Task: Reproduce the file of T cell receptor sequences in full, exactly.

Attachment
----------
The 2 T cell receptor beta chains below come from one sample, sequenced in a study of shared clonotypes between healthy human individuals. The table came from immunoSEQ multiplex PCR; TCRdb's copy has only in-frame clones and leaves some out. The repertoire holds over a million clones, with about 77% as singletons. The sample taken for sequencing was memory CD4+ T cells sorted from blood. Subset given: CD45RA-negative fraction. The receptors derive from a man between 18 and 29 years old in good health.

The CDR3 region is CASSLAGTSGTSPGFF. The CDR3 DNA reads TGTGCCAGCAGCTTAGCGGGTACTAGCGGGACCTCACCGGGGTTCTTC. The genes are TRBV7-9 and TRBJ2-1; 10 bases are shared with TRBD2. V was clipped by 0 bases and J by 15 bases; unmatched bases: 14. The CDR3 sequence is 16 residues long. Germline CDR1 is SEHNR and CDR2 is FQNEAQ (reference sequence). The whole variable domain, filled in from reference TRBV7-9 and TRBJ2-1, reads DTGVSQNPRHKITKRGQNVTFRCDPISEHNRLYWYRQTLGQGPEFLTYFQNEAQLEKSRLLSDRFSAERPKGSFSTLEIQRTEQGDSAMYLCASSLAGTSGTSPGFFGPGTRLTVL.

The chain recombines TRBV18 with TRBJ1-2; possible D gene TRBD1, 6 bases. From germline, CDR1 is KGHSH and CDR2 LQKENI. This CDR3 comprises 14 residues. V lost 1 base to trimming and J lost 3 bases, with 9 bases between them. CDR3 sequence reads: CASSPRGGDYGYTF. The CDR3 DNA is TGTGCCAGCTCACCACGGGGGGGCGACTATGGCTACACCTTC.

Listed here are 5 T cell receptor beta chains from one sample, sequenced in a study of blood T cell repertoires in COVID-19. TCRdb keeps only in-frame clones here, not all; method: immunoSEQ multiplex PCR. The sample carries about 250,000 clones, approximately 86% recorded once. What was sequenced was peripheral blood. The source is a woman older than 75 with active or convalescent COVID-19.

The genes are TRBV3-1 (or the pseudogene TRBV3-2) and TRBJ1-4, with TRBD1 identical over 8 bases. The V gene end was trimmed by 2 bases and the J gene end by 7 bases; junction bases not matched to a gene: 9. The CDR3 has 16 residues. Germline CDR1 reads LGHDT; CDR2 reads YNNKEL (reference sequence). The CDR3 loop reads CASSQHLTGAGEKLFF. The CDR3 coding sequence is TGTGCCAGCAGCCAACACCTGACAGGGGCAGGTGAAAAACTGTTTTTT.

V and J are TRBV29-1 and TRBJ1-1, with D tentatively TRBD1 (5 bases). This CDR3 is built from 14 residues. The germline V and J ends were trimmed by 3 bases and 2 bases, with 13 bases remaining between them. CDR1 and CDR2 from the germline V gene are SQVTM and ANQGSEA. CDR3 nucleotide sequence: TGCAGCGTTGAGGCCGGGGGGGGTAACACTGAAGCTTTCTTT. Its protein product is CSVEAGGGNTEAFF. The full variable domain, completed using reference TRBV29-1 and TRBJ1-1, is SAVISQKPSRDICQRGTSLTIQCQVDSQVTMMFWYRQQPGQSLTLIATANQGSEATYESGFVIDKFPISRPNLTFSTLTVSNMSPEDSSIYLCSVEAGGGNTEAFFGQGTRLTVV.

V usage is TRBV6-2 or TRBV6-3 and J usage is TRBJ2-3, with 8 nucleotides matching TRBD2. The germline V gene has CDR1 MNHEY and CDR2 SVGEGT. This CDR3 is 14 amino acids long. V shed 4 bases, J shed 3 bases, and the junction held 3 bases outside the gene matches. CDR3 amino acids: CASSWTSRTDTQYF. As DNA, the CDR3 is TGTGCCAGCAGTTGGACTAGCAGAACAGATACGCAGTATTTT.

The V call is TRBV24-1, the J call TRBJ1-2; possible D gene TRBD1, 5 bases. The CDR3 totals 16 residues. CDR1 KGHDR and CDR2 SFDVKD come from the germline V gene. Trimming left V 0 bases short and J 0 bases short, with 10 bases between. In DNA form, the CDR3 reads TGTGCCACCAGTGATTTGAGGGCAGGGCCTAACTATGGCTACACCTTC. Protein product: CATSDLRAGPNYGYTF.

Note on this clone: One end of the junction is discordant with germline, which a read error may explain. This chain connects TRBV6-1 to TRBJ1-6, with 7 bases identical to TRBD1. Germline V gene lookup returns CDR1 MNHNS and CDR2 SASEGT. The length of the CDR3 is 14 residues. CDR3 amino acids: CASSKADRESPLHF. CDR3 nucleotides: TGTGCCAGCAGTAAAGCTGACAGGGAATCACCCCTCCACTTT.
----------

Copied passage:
The 2 T cell receptor beta chains below come from one sample, sequenced in a study of shared clonotypes between healthy human individuals. The table came from immunoSEQ multiplex PCR; TCRdb's copy has only in-frame clones and leaves some out. The repertoire holds over a million clones, with about 77% as singletons. The sample taken for sequencing was memory CD4+ T cells sorted from blood. Subset given: CD45RA-negative fraction. The receptors derive from a man between 18 and 29 years old in good health.

The CDR3 region is CASSLAGTSGTSPGFF. The CDR3 DNA reads TGTGCCAGCAGCTTAGCGGGTACTAGCGGGACCTCACCGGGGTTCTTC. The genes are TRBV7-9 and TRBJ2-1; 10 bases are shared with TRBD2. V was clipped by 0 bases and J by 15 bases; unmatched bases: 14. The CDR3 sequence is 16 residues long. Germline CDR1 is SEHNR and CDR2 is FQNEAQ (reference sequence). The whole variable domain, filled in from reference TRBV7-9 and TRBJ2-1, reads DTGVSQNPRHKITKRGQNVTFRCDPISEHNRLYWYRQTLGQGPEFLTYFQNEAQLEKSRLLSDRFSAERPKGSFSTLEIQRTEQGDSAMYLCASSLAGTSGTSPGFFGPGTRLTVL.

The chain recombines TRBV18 with TRBJ1-2; possible D gene TRBD1, 6 bases. From germline, CDR1 is KGHSH and CDR2 LQKENI. This CDR3 comprises 14 residues. V lost 1 base to trimming and J lost 3 bases, with 9 bases between them. CDR3 sequence reads: CASSPRGGDYGYTF. The CDR3 DNA is TGTGCCAGCTCACCACGGGGGGGCGACTATGGCTACACCTTC.

Listed here are 5 T cell receptor beta chains from one sample, sequenced in a study of blood T cell repertoires in COVID-19. TCRdb keeps only in-frame clones here, not all; method: immunoSEQ multiplex PCR. The sample carries about 250,000 clones, approximately 86% recorded once. What was sequenced was peripheral blood. The source is a woman older than 75 with active or convalescent COVID-19.

The genes are TRBV3-1 (or the pseudogene TRBV3-2) and TRBJ1-4, with TRBD1 identical over 8 bases. The V gene end was trimmed by 2 bases and the J gene end by 7 bases; junction bases not matched to a gene: 9. The CDR3 has 16 residues. Germline CDR1 reads LGHDT; CDR2 reads YNNKEL (reference sequence). The CDR3 loop reads CASSQHLTGAGEKLFF. The CDR3 coding sequence is TGTGCCAGCAGCCAACACCTGACAGGGGCAGGTGAAAAACTGTTTTTT.

V and J are TRBV29-1 and TRBJ1-1, with D tentatively TRBD1 (5 bases). This CDR3 is built from 14 residues. The germline V and J ends were trimmed by 3 bases and 2 bases, with 13 bases remaining between them. CDR1 and CDR2 from the germline V gene are SQVTM and ANQGSEA. CDR3 nucleotide sequence: TGCAGCGTTGAGGCCGGGGGGGGTAACACTGAAGCTTTCTTT. Its protein product is CSVEAGGGNTEAFF. The full variable domain, completed using reference TRBV29-1 and TRBJ1-1, is SAVISQKPSRDICQRGTSLTIQCQVDSQVTMMFWYRQQPGQSLTLIATANQGSEATYESGFVIDKFPISRPNLTFSTLTVSNMSPEDSSIYLCSVEAGGGNTEAFFGQGTRLTVV.

V usage is TRBV6-2 or TRBV6-3 and J usage is TRBJ2-3, with 8 nucleotides matching TRBD2. The germline V gene has CDR1 MNHEY and CDR2 SVGEGT. This CDR3 is 14 amino acids long. V shed 4 bases, J shed 3 bases, and the junction held 3 bases outside the gene matches. CDR3 amino acids: CASSWTSRTDTQYF. As DNA, the CDR3 is TGTGCCAGCAGTTGGACTAGCAGAACAGATACGCAGTATTTT.

The V call is TRBV24-1, the J call TRBJ1-2; possible D gene TRBD1, 5 bases. The CDR3 totals 16 residues. CDR1 KGHDR and CDR2 SFDVKD come from the germline V gene. Trimming left V 0 bases short and J 0 bases short, with 10 bases between. In DNA form, the CDR3 reads TGTGCCACCAGTGATTTGAGGGCAGGGCCTAACTATGGCTACACCTTC. Protein product: CATSDLRAGPNYGYTF.

Note on this clone: One end of the junction is discordant with germline, which a read error may explain. This chain connects TRBV6-1 to TRBJ1-6, with 7 bases identical to TRBD1. Germline V gene lookup returns CDR1 MNHNS and CDR2 SASEGT. The length of the CDR3 is 14 residues. CDR3 amino acids: CASSKADRESPLHF. CDR3 nucleotides: TGTGCCAGCAGTAAAGCTGACAGGGAATCACCCCTCCACTTT.